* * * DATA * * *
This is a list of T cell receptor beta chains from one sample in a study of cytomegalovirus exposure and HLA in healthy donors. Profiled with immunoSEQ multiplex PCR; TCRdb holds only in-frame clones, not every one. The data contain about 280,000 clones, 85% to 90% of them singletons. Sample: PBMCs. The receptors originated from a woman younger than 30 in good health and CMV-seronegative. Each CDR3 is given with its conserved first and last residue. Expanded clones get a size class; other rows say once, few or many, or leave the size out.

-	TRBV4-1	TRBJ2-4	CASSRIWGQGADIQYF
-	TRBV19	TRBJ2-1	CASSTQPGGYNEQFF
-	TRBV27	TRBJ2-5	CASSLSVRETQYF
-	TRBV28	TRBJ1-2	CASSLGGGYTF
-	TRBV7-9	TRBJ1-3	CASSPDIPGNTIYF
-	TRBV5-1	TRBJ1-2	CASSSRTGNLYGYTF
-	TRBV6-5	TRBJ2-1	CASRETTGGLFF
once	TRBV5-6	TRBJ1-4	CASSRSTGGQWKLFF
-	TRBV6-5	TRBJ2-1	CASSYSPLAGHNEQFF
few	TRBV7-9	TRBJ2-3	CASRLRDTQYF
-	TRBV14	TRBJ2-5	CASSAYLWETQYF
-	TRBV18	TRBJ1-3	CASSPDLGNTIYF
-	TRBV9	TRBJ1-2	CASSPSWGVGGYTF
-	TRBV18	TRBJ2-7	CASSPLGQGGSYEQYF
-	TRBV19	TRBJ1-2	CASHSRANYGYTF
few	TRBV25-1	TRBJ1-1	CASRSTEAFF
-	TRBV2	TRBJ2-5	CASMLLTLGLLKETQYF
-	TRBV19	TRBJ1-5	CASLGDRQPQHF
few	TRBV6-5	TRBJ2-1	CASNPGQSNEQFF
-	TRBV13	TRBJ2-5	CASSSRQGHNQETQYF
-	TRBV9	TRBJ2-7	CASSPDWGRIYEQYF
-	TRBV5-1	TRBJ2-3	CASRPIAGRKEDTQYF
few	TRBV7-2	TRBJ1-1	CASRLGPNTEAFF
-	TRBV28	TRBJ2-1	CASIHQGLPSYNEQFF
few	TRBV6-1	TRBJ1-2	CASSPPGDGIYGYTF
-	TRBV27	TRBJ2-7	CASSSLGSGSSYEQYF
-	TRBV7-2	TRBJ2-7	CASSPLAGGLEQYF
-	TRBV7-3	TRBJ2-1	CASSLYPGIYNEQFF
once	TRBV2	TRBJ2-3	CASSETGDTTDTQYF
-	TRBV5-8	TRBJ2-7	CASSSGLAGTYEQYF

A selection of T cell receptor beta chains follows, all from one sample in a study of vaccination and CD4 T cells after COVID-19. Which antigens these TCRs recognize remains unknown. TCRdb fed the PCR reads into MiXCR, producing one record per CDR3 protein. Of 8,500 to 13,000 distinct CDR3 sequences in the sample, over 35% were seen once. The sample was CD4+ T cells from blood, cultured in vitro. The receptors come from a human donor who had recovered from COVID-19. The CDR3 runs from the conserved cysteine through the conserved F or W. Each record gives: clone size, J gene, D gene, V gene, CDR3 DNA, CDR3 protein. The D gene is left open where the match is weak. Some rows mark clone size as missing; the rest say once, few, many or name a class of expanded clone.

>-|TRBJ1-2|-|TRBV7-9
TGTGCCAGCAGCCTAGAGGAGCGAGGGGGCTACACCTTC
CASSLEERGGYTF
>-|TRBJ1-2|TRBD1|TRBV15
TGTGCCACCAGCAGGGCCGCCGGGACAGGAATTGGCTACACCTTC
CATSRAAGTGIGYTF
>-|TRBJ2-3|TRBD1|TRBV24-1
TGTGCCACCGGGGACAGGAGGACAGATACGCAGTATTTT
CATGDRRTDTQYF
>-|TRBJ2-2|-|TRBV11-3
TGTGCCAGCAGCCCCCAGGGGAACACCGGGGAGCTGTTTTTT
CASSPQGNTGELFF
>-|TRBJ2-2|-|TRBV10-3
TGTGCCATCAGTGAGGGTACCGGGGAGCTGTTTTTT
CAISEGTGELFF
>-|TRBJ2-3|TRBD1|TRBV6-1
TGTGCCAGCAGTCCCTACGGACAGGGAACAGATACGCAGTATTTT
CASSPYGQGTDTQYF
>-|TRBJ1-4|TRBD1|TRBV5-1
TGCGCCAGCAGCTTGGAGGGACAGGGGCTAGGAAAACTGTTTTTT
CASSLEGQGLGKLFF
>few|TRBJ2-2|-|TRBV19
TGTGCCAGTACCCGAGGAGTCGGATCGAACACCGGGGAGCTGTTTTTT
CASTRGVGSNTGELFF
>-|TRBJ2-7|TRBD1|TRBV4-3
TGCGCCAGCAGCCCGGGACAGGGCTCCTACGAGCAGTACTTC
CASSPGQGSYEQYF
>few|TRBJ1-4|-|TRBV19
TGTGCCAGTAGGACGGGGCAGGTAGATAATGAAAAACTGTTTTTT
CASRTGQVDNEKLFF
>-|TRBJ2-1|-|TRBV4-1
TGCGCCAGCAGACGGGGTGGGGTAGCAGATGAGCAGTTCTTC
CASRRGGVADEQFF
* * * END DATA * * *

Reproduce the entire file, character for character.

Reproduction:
This is a list of T cell receptor beta chains from one sample in a study of cytomegalovirus exposure and HLA in healthy donors. Profiled with immunoSEQ multiplex PCR; TCRdb holds only in-frame clones, not every one. The data contain about 280,000 clones, 85% to 90% of them singletons. Sample: PBMCs. The receptors originated from a woman younger than 30 in good health and CMV-seronegative. Each CDR3 is given with its conserved first and last residue. Expanded clones get a size class; other rows say once, few or many, or leave the size out.

-	TRBV4-1	TRBJ2-4	CASSRIWGQGADIQYF
-	TRBV19	TRBJ2-1	CASSTQPGGYNEQFF
-	TRBV27	TRBJ2-5	CASSLSVRETQYF
-	TRBV28	TRBJ1-2	CASSLGGGYTF
-	TRBV7-9	TRBJ1-3	CASSPDIPGNTIYF
-	TRBV5-1	TRBJ1-2	CASSSRTGNLYGYTF
-	TRBV6-5	TRBJ2-1	CASRETTGGLFF
once	TRBV5-6	TRBJ1-4	CASSRSTGGQWKLFF
-	TRBV6-5	TRBJ2-1	CASSYSPLAGHNEQFF
few	TRBV7-9	TRBJ2-3	CASRLRDTQYF
-	TRBV14	TRBJ2-5	CASSAYLWETQYF
-	TRBV18	TRBJ1-3	CASSPDLGNTIYF
-	TRBV9	TRBJ1-2	CASSPSWGVGGYTF
-	TRBV18	TRBJ2-7	CASSPLGQGGSYEQYF
-	TRBV19	TRBJ1-2	CASHSRANYGYTF
few	TRBV25-1	TRBJ1-1	CASRSTEAFF
-	TRBV2	TRBJ2-5	CASMLLTLGLLKETQYF
-	TRBV19	TRBJ1-5	CASLGDRQPQHF
few	TRBV6-5	TRBJ2-1	CASNPGQSNEQFF
-	TRBV13	TRBJ2-5	CASSSRQGHNQETQYF
-	TRBV9	TRBJ2-7	CASSPDWGRIYEQYF
-	TRBV5-1	TRBJ2-3	CASRPIAGRKEDTQYF
few	TRBV7-2	TRBJ1-1	CASRLGPNTEAFF
-	TRBV28	TRBJ2-1	CASIHQGLPSYNEQFF
few	TRBV6-1	TRBJ1-2	CASSPPGDGIYGYTF
-	TRBV27	TRBJ2-7	CASSSLGSGSSYEQYF
-	TRBV7-2	TRBJ2-7	CASSPLAGGLEQYF
-	TRBV7-3	TRBJ2-1	CASSLYPGIYNEQFF
once	TRBV2	TRBJ2-3	CASSETGDTTDTQYF
-	TRBV5-8	TRBJ2-7	CASSSGLAGTYEQYF

A selection of T cell receptor beta chains follows, all from one sample in a study of vaccination and CD4 T cells after COVID-19. Which antigens these TCRs recognize remains unknown. TCRdb fed the PCR reads into MiXCR, producing one record per CDR3 protein. Of 8,500 to 13,000 distinct CDR3 sequences in the sample, over 35% were seen once. The sample was CD4+ T cells from blood, cultured in vitro. The receptors come from a human donor who had recovered from COVID-19. The CDR3 runs from the conserved cysteine through the conserved F or W. Each record gives: clone size, J gene, D gene, V gene, CDR3 DNA, CDR3 protein. The D gene is left open where the match is weak. Some rows mark clone size as missing; the rest say once, few, many or name a class of expanded clone.

>-|TRBJ1-2|-|TRBV7-9
TGTGCCAGCAGCCTAGAGGAGCGAGGGGGCTACACCTTC
CASSLEERGGYTF
>-|TRBJ1-2|TRBD1|TRBV15
TGTGCCACCAGCAGGGCCGCCGGGACAGGAATTGGCTACACCTTC
CATSRAAGTGIGYTF
>-|TRBJ2-3|TRBD1|TRBV24-1
TGTGCCACCGGGGACAGGAGGACAGATACGCAGTATTTT
CATGDRRTDTQYF
>-|TRBJ2-2|-|TRBV11-3
TGTGCCAGCAGCCCCCAGGGGAACACCGGGGAGCTGTTTTTT
CASSPQGNTGELFF
>-|TRBJ2-2|-|TRBV10-3
TGTGCCATCAGTGAGGGTACCGGGGAGCTGTTTTTT
CAISEGTGELFF
>-|TRBJ2-3|TRBD1|TRBV6-1
TGTGCCAGCAGTCCCTACGGACAGGGAACAGATACGCAGTATTTT
CASSPYGQGTDTQYF
>-|TRBJ1-4|TRBD1|TRBV5-1
TGCGCCAGCAGCTTGGAGGGACAGGGGCTAGGAAAACTGTTTTTT
CASSLEGQGLGKLFF
>few|TRBJ2-2|-|TRBV19
TGTGCCAGTACCCGAGGAGTCGGATCGAACACCGGGGAGCTGTTTTTT
CASTRGVGSNTGELFF
>-|TRBJ2-7|TRBD1|TRBV4-3
TGCGCCAGCAGCCCGGGACAGGGCTCCTACGAGCAGTACTTC
CASSPGQGSYEQYF
>few|TRBJ1-4|-|TRBV19
TGTGCCAGTAGGACGGGGCAGGTAGATAATGAAAAACTGTTTTTT
CASRTGQVDNEKLFF
>-|TRBJ2-1|-|TRBV4-1
TGCGCCAGCAGACGGGGTGGGGTAGCAGATGAGCAGTTCTTC
CASRRGGVADEQFF